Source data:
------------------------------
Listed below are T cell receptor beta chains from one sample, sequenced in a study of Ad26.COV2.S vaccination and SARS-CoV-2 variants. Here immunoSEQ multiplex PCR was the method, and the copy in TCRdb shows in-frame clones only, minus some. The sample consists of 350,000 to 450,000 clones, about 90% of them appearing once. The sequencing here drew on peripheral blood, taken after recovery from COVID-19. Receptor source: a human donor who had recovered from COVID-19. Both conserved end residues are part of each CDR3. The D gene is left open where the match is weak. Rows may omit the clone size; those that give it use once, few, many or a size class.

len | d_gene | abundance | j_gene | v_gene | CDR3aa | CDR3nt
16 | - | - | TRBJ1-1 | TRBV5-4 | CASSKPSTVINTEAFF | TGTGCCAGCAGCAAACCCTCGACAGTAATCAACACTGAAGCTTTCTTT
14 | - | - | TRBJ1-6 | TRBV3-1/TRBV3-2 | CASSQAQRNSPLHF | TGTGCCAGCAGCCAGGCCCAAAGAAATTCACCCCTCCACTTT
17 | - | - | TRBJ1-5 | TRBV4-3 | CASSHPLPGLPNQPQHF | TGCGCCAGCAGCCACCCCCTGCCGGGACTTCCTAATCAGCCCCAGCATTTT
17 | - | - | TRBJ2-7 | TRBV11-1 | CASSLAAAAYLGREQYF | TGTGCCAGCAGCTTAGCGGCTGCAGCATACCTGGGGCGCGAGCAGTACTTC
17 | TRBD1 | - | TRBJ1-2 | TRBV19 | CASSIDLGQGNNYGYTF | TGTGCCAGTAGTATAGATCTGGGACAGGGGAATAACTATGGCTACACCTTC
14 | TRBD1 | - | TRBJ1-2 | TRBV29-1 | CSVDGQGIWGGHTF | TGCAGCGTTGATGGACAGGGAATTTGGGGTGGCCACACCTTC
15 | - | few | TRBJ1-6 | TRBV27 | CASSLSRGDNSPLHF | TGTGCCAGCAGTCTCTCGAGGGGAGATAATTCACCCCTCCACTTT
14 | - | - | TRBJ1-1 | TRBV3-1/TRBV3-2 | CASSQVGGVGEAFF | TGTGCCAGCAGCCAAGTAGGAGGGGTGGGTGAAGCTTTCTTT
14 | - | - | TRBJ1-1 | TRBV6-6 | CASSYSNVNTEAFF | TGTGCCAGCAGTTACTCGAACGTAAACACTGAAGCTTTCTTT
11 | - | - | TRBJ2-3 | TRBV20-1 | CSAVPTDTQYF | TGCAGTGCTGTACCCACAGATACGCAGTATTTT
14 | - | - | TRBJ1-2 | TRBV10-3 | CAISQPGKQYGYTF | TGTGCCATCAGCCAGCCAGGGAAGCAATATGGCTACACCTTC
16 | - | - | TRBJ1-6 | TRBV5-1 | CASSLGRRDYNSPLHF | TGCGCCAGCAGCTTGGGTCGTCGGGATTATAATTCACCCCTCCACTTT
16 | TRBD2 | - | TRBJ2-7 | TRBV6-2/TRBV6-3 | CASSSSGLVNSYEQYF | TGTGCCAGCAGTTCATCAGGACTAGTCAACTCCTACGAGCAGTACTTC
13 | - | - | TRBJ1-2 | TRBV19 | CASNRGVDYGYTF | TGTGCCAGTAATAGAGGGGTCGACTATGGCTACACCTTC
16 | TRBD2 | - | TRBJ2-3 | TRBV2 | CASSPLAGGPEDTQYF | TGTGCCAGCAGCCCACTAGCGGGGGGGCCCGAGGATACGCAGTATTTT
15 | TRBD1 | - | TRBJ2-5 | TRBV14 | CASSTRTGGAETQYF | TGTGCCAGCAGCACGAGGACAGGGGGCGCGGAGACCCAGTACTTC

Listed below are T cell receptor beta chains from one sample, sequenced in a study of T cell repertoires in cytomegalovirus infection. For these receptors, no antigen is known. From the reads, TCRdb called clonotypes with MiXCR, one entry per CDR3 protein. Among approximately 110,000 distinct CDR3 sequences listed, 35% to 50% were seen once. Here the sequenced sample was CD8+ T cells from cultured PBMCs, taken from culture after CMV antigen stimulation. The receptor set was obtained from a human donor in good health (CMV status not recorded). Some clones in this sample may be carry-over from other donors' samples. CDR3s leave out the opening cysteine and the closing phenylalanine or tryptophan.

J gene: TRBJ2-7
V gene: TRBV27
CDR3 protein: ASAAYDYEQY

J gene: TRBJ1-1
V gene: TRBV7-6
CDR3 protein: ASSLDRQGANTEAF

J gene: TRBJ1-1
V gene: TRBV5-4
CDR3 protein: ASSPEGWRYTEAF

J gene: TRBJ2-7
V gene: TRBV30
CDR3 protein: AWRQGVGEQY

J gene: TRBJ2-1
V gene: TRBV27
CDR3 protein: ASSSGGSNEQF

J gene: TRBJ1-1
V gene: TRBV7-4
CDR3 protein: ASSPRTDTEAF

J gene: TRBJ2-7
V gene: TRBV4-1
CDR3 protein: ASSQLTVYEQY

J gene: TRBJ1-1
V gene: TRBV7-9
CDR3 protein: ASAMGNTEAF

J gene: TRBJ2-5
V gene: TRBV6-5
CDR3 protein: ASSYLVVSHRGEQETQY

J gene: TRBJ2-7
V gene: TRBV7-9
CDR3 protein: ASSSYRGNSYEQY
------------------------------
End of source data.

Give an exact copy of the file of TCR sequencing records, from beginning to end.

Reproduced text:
Listed below are T cell receptor beta chains from one sample, sequenced in a study of Ad26.COV2.S vaccination and SARS-CoV-2 variants. Here immunoSEQ multiplex PCR was the method, and the copy in TCRdb shows in-frame clones only, minus some. The sample consists of 350,000 to 450,000 clones, about 90% of them appearing once. The sequencing here drew on peripheral blood, taken after recovery from COVID-19. Receptor source: a human donor who had recovered from COVID-19. Both conserved end residues are part of each CDR3. The D gene is left open where the match is weak. Rows may omit the clone size; those that give it use once, few, many or a size class.

len | d_gene | abundance | j_gene | v_gene | CDR3aa | CDR3nt
16 | - | - | TRBJ1-1 | TRBV5-4 | CASSKPSTVINTEAFF | TGTGCCAGCAGCAAACCCTCGACAGTAATCAACACTGAAGCTTTCTTT
14 | - | - | TRBJ1-6 | TRBV3-1/TRBV3-2 | CASSQAQRNSPLHF | TGTGCCAGCAGCCAGGCCCAAAGAAATTCACCCCTCCACTTT
17 | - | - | TRBJ1-5 | TRBV4-3 | CASSHPLPGLPNQPQHF | TGCGCCAGCAGCCACCCCCTGCCGGGACTTCCTAATCAGCCCCAGCATTTT
17 | - | - | TRBJ2-7 | TRBV11-1 | CASSLAAAAYLGREQYF | TGTGCCAGCAGCTTAGCGGCTGCAGCATACCTGGGGCGCGAGCAGTACTTC
17 | TRBD1 | - | TRBJ1-2 | TRBV19 | CASSIDLGQGNNYGYTF | TGTGCCAGTAGTATAGATCTGGGACAGGGGAATAACTATGGCTACACCTTC
14 | TRBD1 | - | TRBJ1-2 | TRBV29-1 | CSVDGQGIWGGHTF | TGCAGCGTTGATGGACAGGGAATTTGGGGTGGCCACACCTTC
15 | - | few | TRBJ1-6 | TRBV27 | CASSLSRGDNSPLHF | TGTGCCAGCAGTCTCTCGAGGGGAGATAATTCACCCCTCCACTTT
14 | - | - | TRBJ1-1 | TRBV3-1/TRBV3-2 | CASSQVGGVGEAFF | TGTGCCAGCAGCCAAGTAGGAGGGGTGGGTGAAGCTTTCTTT
14 | - | - | TRBJ1-1 | TRBV6-6 | CASSYSNVNTEAFF | TGTGCCAGCAGTTACTCGAACGTAAACACTGAAGCTTTCTTT
11 | - | - | TRBJ2-3 | TRBV20-1 | CSAVPTDTQYF | TGCAGTGCTGTACCCACAGATACGCAGTATTTT
14 | - | - | TRBJ1-2 | TRBV10-3 | CAISQPGKQYGYTF | TGTGCCATCAGCCAGCCAGGGAAGCAATATGGCTACACCTTC
16 | - | - | TRBJ1-6 | TRBV5-1 | CASSLGRRDYNSPLHF | TGCGCCAGCAGCTTGGGTCGTCGGGATTATAATTCACCCCTCCACTTT
16 | TRBD2 | - | TRBJ2-7 | TRBV6-2/TRBV6-3 | CASSSSGLVNSYEQYF | TGTGCCAGCAGTTCATCAGGACTAGTCAACTCCTACGAGCAGTACTTC
13 | - | - | TRBJ1-2 | TRBV19 | CASNRGVDYGYTF | TGTGCCAGTAATAGAGGGGTCGACTATGGCTACACCTTC
16 | TRBD2 | - | TRBJ2-3 | TRBV2 | CASSPLAGGPEDTQYF | TGTGCCAGCAGCCCACTAGCGGGGGGGCCCGAGGATACGCAGTATTTT
15 | TRBD1 | - | TRBJ2-5 | TRBV14 | CASSTRTGGAETQYF | TGTGCCAGCAGCACGAGGACAGGGGGCGCGGAGACCCAGTACTTC

Listed below are T cell receptor beta chains from one sample, sequenced in a study of T cell repertoires in cytomegalovirus infection. For these receptors, no antigen is known. From the reads, TCRdb called clonotypes with MiXCR, one entry per CDR3 protein. Among approximately 110,000 distinct CDR3 sequences listed, 35% to 50% were seen once. Here the sequenced sample was CD8+ T cells from cultured PBMCs, taken from culture after CMV antigen stimulation. The receptor set was obtained from a human donor in good health (CMV status not recorded). Some clones in this sample may be carry-over from other donors' samples. CDR3s leave out the opening cysteine and the closing phenylalanine or tryptophan.

J gene: TRBJ2-7
V gene: TRBV27
CDR3 protein: ASAAYDYEQY

J gene: TRBJ1-1
V gene: TRBV7-6
CDR3 protein: ASSLDRQGANTEAF

J gene: TRBJ1-1
V gene: TRBV5-4
CDR3 protein: ASSPEGWRYTEAF

J gene: TRBJ2-7
V gene: TRBV30
CDR3 protein: AWRQGVGEQY

J gene: TRBJ2-1
V gene: TRBV27
CDR3 protein: ASSSGGSNEQF

J gene: TRBJ1-1
V gene: TRBV7-4
CDR3 protein: ASSPRTDTEAF

J gene: TRBJ2-7
V gene: TRBV4-1
CDR3 protein: ASSQLTVYEQY

J gene: TRBJ1-1
V gene: TRBV7-9
CDR3 protein: ASAMGNTEAF

J gene: TRBJ2-5
V gene: TRBV6-5
CDR3 protein: ASSYLVVSHRGEQETQY

J gene: TRBJ2-7
V gene: TRBV7-9
CDR3 protein: ASSSYRGNSYEQY